|Dr. Oz interviews Joe Mercola on his show.|
- Himalayan salt is far better for you than regular salt. Coincidentally, Mercola sells the good salt.
- Vitamin D is "the new silver bullet for cancer." No, it's not. Not even a little bit.
- Homeopathy cured a boy of autism. Of course Mercola doesn't provide any proof of this, only a testimonial. This is not even remotely plausible, since homeopathic preparations are just sugar pills.
I could provide many more examples, but this should be enough to demonstrate that I'm not making this stuff up.
Mercola is also one of the loudest voices and worst offenders in the anti-vaccine movement. Among other misinformation, he claims that the hepatitis vaccine causes autism, and his website urges people to use his supplements instead of getting vaccinated.
So how do I know Mercola is worried? He's appearing on the Dr. Oz Show on Monday, February 10 (the day after I'm writing this) to talk about multivitamins. Apparently his 10 minute segment wasn't enough, so he posted an article on his website with the "Information I couldn't share" on Dr. Oz's show.
Does the article explain why multivitamins are actually good for you? Well, no. Most of the article is a big red herring, in which he argues that supplements should not be regulated as drugs, because "we have all the regulations we need." Then he contradicts himself and says that the FDA already regulates supplements. (It doesn't - or to be more precise, the FDA does not require supplement makers to prove their products work. It can only step in if the products start to kill people. This is what Mercola calls regulation.) Besides, he says, supplements are harmless. As evidence, he cites a press release from a pseudoscientific organization that claims "no deaths from supplements in 27 years."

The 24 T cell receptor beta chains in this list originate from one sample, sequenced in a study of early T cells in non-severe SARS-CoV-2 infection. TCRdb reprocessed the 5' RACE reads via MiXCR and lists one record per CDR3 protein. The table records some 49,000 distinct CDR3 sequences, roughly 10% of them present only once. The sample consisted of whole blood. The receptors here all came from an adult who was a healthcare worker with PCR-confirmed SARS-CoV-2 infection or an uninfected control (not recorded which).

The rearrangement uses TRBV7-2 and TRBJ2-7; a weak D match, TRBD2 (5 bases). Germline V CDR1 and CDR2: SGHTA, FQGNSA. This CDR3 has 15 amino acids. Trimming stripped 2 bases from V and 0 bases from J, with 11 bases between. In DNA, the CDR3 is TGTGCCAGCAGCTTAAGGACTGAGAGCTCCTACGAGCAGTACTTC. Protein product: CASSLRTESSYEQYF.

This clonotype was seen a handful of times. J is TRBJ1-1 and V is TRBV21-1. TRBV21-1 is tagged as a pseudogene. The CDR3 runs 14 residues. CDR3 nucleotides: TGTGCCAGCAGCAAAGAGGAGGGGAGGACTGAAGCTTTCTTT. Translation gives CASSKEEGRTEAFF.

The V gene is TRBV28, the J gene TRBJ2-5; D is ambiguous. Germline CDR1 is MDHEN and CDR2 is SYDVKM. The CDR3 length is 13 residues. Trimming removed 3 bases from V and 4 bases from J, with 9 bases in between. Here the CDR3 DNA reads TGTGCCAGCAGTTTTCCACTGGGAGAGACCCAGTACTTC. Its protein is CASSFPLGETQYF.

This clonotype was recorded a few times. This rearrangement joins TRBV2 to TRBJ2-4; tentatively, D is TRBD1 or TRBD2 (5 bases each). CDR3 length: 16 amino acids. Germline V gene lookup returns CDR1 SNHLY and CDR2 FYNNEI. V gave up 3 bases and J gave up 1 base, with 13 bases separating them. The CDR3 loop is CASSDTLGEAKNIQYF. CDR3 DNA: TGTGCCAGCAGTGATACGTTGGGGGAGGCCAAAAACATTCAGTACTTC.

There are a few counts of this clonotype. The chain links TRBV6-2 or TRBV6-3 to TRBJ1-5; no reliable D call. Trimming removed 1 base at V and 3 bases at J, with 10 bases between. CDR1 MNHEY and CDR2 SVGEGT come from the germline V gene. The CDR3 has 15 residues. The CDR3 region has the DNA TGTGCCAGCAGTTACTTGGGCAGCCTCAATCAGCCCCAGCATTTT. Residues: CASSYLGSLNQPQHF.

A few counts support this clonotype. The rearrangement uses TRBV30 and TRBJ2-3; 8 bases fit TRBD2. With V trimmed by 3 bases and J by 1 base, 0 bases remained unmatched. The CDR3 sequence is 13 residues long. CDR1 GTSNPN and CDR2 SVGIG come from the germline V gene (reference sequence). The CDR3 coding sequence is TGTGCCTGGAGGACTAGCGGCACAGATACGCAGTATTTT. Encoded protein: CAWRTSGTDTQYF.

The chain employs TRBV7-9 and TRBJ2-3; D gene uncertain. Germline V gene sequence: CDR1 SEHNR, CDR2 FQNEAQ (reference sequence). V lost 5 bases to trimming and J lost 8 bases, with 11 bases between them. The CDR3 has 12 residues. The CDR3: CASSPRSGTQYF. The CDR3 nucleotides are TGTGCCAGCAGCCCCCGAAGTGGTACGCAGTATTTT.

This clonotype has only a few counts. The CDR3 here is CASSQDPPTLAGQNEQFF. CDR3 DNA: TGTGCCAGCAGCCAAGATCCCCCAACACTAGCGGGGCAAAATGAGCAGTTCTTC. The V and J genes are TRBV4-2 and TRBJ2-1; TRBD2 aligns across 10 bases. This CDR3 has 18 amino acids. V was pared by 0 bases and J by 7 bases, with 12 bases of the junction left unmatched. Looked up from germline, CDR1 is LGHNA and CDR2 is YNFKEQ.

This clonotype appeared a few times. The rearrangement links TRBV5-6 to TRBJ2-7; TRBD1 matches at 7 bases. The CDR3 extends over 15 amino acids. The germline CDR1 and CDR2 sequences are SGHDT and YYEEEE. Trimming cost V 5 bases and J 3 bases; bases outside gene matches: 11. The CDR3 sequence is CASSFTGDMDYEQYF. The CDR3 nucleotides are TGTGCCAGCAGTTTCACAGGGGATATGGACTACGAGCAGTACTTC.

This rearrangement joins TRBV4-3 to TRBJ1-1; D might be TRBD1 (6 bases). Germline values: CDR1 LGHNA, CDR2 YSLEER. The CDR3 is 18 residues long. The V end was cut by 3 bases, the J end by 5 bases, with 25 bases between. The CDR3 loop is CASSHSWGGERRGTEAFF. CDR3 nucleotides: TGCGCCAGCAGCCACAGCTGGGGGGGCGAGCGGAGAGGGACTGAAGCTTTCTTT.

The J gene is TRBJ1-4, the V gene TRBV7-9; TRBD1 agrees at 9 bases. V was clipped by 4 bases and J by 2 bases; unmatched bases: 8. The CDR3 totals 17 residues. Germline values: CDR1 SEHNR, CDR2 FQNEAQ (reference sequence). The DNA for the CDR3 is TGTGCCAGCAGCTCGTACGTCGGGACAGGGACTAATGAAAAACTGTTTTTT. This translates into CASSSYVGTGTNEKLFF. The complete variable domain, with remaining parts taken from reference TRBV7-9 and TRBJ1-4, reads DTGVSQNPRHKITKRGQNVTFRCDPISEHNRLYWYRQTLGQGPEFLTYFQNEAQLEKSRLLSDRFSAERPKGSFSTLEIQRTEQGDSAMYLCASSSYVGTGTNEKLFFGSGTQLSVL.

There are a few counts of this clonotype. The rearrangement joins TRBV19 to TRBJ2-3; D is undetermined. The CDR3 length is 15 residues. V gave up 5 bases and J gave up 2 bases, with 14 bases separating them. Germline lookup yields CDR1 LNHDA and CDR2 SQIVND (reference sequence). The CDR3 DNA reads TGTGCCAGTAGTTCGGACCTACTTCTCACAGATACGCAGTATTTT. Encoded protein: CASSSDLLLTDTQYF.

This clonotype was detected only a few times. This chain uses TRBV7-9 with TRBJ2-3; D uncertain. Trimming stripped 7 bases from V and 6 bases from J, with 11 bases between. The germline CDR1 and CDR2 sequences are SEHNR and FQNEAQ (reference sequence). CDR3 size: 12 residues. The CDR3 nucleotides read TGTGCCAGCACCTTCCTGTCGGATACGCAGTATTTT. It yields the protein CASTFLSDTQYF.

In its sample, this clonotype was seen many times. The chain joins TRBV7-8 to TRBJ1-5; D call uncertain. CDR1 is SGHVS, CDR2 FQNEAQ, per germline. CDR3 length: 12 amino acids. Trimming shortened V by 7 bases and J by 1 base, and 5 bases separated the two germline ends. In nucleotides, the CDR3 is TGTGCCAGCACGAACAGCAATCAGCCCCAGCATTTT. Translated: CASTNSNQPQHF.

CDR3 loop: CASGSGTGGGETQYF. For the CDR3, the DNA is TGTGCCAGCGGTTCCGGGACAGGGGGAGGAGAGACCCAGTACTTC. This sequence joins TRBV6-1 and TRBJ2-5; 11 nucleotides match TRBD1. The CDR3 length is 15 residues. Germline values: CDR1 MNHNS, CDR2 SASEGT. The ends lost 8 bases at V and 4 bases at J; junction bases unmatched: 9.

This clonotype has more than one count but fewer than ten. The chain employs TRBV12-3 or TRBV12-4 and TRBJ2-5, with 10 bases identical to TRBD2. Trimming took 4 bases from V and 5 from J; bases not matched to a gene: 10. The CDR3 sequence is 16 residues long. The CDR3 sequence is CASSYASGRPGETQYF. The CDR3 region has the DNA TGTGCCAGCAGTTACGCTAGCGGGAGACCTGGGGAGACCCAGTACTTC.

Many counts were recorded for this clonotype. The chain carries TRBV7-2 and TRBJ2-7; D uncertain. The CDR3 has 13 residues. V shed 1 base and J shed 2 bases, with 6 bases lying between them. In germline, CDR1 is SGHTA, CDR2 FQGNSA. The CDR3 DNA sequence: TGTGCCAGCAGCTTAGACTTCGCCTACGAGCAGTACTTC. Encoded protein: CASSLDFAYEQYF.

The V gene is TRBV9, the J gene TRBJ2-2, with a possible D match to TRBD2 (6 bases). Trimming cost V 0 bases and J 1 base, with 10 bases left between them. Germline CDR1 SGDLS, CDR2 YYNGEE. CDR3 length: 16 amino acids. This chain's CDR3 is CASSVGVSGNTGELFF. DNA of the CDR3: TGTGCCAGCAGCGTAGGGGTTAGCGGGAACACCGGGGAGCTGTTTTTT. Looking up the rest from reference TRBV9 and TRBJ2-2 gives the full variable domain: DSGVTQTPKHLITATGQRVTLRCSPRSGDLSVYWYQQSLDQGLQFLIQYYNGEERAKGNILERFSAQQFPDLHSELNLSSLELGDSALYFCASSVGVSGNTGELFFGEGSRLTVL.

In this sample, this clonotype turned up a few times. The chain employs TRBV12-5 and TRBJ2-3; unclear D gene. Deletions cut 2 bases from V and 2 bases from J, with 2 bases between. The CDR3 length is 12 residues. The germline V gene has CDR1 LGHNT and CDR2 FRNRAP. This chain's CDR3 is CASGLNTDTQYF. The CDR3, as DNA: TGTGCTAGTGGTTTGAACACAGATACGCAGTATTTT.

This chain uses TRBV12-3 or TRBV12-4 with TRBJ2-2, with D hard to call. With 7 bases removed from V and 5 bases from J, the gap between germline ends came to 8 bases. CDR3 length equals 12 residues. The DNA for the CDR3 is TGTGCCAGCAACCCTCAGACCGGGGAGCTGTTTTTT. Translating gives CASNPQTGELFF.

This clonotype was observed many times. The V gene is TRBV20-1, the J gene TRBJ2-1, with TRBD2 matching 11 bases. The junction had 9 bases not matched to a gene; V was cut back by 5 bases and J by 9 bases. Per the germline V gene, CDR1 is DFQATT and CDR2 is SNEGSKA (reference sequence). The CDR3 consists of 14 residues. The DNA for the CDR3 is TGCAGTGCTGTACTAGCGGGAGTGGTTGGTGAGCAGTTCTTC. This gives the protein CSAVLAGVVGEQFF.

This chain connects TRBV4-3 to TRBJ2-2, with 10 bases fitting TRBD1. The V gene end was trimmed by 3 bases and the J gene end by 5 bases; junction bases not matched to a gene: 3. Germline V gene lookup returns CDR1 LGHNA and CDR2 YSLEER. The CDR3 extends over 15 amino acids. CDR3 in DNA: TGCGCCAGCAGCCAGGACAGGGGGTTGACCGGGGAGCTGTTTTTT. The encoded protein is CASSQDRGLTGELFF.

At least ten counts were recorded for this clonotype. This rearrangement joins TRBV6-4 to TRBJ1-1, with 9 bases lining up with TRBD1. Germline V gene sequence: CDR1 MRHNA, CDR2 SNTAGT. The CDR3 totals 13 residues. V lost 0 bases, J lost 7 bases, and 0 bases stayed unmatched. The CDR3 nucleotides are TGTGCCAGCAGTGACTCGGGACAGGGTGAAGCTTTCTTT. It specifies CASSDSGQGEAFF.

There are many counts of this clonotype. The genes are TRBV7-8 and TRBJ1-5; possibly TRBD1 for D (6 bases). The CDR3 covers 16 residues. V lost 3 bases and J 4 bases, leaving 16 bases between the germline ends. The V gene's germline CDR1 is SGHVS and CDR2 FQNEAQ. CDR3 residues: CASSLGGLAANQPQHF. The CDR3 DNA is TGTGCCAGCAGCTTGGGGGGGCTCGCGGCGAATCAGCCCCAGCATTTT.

Not surprisingly, Mercola doesn't cite any actual science to support his claims. In contrast, several very large studies in major medical journals, cited in my own columns last month and last October, show that routine supplementation with multivitamins, especially with the megadoses that many people take, can indeed cause genuine harm. Those same studies showed that if you don't have a deficiency, there's simply no benefit to taking most vitamins. Mercola's response is to cite opinion pieces from his own website that simply assert, without any evidence, that the studies are wrong.
In other words, Mercola's response is "Oh yeah?" He then goes off on a tangent and launches an irrelevant ad hominem attack on noted vaccine expert Dr. Paul Offit.
Why has Dr. Oz repeatedly had Joe Mercola on his show? This is a tough one. Does Oz believe that autism is caused by vaccines, something Mercola has claimed repeatedly over the years? Does he understand that Mercola's anti-vaccination campaign leads to genuine harm? Does he know that the FDA has repeatedly issued warnings to Mercola to demand that he stop making false claims about his vitamins and supplements, as Chicago Magazine reported?
Or does Dr. Oz keep inviting Mercola back because he knows Mercola has a big audience that will increase his own viewership?
Despite my past criticism of Dr. Oz, I still think he has a better grasp of science than Joe Mercola. He also reassures viewers constantly that he doesn't sell the products that appear on his show. And yet Oz is giving a platform to someone who makes huge profits selling products based on unproven claims. By having Mercola on his show, Oz is giving him free publicity and helping him sell those same products. And whether or not Oz agrees with Mercola, he is helping to give credibility to Mercola's wildly inaccurate and dangerous anti-vaccine claims.